I need to find Heather.
Why? Well, like all stories, this one has a beginning and it starts way back in college. My first encounter with creative writing occurred when I was trying to help a talented pianist, Mike Roth, do something with his original music. People in the industry at the time told us instrumentals wouldn’t sell, (George Winston had not happened yet). The music, they claimed, needed lyrics. So, you guessed it, I began writing lyrics. This turned out to be pretty cool for me, experiencing for the first time the magic of creativity, the words emerging from the music.
Ultimately after some concerts, demos, and even writing the score for a musical we correctly concluded we were amateurs trying to work in a world of professionals. So Mike went on to become a successful optometrist and I on to my own career.
No regrets though, in fact quite the opposite, because it was through that activity that I got to know and fall in love with my wife Susan, who worked closely with us on the music, including singing in the concerts and on the demos. My great good fortune is that she grew fond of me as well. One of life’s truly great mysteries.
But I missed that creative process and longed to find other ways to express it. So I tried poetry. That seemed logical, right? Not so much. I was and am horrible at writing poetry. That did not stop me from entering some contests. Often these poetry contests would send everyone who entered a short publication of the winners and runners-up etc.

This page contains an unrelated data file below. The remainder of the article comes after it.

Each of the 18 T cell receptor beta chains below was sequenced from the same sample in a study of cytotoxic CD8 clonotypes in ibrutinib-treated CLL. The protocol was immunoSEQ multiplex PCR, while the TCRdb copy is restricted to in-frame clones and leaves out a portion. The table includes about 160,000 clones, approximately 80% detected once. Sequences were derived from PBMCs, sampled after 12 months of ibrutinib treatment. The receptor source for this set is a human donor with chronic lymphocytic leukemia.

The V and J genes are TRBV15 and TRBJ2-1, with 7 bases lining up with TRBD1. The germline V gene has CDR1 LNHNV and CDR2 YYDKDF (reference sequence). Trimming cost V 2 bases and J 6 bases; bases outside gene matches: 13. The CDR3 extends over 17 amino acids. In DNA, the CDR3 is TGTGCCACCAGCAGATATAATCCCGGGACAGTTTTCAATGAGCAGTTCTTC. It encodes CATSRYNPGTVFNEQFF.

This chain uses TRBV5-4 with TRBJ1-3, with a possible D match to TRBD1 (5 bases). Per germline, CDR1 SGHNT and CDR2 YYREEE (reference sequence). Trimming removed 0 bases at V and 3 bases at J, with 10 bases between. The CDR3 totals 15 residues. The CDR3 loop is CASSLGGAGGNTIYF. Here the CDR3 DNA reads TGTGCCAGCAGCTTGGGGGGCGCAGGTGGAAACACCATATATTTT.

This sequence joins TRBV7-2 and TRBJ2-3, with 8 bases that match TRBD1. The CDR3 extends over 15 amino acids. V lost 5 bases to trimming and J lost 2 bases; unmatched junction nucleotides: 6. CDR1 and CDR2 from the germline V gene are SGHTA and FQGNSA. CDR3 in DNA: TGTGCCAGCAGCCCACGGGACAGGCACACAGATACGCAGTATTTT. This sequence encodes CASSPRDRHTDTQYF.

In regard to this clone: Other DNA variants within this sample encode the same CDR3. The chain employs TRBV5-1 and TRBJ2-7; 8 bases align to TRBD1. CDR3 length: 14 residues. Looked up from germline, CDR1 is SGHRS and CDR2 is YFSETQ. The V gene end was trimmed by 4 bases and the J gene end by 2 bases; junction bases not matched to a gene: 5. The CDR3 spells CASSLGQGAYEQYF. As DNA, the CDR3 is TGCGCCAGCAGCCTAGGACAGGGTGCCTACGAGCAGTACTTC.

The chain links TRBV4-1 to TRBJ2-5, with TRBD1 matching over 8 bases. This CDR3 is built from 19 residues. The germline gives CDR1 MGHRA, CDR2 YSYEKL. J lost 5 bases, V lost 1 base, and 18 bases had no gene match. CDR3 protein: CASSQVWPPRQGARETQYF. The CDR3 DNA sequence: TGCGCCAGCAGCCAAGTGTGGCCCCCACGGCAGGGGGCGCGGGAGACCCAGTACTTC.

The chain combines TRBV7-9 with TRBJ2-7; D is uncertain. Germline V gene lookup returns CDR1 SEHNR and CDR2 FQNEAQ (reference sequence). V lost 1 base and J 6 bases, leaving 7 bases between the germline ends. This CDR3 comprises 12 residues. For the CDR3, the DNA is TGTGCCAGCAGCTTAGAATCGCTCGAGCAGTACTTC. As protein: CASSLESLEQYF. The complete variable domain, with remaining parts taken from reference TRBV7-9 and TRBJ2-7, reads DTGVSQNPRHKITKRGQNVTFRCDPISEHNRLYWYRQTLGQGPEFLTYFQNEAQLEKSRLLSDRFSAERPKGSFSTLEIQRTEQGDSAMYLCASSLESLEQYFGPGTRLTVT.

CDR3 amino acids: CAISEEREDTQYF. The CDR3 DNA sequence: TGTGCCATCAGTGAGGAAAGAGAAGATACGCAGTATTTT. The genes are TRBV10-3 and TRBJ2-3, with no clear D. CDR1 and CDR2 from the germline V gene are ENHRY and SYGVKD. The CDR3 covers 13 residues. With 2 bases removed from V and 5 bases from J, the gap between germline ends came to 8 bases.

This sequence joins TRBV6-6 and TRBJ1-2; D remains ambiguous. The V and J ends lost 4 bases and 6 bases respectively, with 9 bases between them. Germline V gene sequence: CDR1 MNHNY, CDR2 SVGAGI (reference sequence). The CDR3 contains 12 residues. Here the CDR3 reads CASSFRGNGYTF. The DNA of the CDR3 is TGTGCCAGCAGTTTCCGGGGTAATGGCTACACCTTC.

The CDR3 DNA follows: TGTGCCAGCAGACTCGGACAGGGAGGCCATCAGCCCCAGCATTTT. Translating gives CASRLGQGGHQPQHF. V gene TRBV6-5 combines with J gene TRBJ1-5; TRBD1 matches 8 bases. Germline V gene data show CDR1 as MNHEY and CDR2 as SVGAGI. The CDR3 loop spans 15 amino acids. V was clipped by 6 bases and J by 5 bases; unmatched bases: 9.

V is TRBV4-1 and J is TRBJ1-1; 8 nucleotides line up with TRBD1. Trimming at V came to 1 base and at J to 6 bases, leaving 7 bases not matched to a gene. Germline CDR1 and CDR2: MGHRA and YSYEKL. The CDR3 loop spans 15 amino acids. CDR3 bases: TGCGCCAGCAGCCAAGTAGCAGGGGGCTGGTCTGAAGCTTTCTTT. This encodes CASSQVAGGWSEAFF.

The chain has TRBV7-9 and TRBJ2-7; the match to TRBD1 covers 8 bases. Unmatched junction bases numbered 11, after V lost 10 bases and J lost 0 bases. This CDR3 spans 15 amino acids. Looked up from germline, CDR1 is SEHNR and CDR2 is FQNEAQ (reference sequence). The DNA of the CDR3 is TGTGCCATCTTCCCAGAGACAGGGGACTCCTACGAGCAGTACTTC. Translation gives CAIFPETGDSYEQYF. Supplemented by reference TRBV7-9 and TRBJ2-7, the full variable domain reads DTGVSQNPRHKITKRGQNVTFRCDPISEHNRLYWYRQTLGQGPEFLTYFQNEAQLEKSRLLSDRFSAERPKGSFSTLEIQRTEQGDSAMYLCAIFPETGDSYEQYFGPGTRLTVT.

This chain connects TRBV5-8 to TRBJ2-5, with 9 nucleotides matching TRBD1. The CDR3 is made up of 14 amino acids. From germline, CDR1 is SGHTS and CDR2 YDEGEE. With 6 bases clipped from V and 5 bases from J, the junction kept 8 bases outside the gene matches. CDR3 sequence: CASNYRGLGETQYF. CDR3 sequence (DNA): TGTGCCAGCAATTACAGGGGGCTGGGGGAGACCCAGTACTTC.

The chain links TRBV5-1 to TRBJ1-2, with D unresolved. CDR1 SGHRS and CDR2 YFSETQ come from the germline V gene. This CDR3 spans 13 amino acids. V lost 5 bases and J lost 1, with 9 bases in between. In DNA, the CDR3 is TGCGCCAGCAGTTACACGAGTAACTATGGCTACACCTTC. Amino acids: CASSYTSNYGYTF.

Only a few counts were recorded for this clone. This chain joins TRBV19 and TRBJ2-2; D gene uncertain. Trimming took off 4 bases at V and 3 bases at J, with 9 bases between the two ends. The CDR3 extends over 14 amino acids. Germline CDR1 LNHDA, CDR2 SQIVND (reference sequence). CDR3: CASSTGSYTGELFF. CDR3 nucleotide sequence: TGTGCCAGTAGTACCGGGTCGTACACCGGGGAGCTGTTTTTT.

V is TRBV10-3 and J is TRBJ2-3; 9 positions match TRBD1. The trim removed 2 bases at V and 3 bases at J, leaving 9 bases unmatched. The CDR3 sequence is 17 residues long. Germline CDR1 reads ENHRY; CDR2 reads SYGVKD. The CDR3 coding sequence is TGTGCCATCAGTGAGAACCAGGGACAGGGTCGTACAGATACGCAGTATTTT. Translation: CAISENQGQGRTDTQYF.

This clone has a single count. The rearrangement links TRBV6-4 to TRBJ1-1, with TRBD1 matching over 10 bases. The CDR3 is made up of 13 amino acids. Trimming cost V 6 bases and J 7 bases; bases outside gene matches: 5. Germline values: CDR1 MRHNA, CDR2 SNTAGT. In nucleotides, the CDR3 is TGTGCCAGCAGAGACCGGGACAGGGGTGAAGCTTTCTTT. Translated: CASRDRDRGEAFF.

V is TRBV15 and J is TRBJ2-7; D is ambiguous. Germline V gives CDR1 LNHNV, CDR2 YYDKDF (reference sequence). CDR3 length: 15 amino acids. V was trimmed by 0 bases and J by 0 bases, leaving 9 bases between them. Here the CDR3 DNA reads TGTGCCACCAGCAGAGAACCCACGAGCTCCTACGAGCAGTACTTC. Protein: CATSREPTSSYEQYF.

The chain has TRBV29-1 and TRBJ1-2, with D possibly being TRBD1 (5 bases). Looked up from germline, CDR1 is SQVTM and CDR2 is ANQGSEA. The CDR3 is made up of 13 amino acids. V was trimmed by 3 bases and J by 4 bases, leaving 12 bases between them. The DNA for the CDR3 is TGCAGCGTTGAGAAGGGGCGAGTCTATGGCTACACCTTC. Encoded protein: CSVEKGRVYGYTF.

In one of these around 1974 I noticed a poem that received an Honorable Mention. I loved the poem, and have kept it all these years. It’s entitled “I am so sorry sometimes” and was written by Heather Morgan.
Fast forward forty years, and I’m writing my third novel. Part of the theme of this story is a character who discovers he has lived all his life by the lights of other people, and realizes with regret that he has never decided for himself who he was and what he wanted
My muse tells me that some lines from that poem would fit very nicely at the beginning of this book, and in fact my muse insists that part of it could be the title.
Theses are the lines I want to use:
I am so sorry sometimes, That I am so old already,
That I never knew the magic, Never having been to Woodstock,
That I never quite knew freedom, Never having quite revolted,
That I never really understood things Never having really tried to,
That I never felt true joy Never having known deep sorrow,
That the clock is ticking, ticking, All the hours of my lifetime, And I am so sorry sometimes.
Pretty cool, right? But my problem is that I need her permission to use those lines. So how do I find someone who wrote a poem so many years ago? I no longer have the pamphlet or even remember which poetry contest put it out. There are many Heather Morgans in the social media world. Everyone I have tried to contact is much too young to have written this poem because, well, “I am so old already.”
So that’s my dilemma: how to find Heather.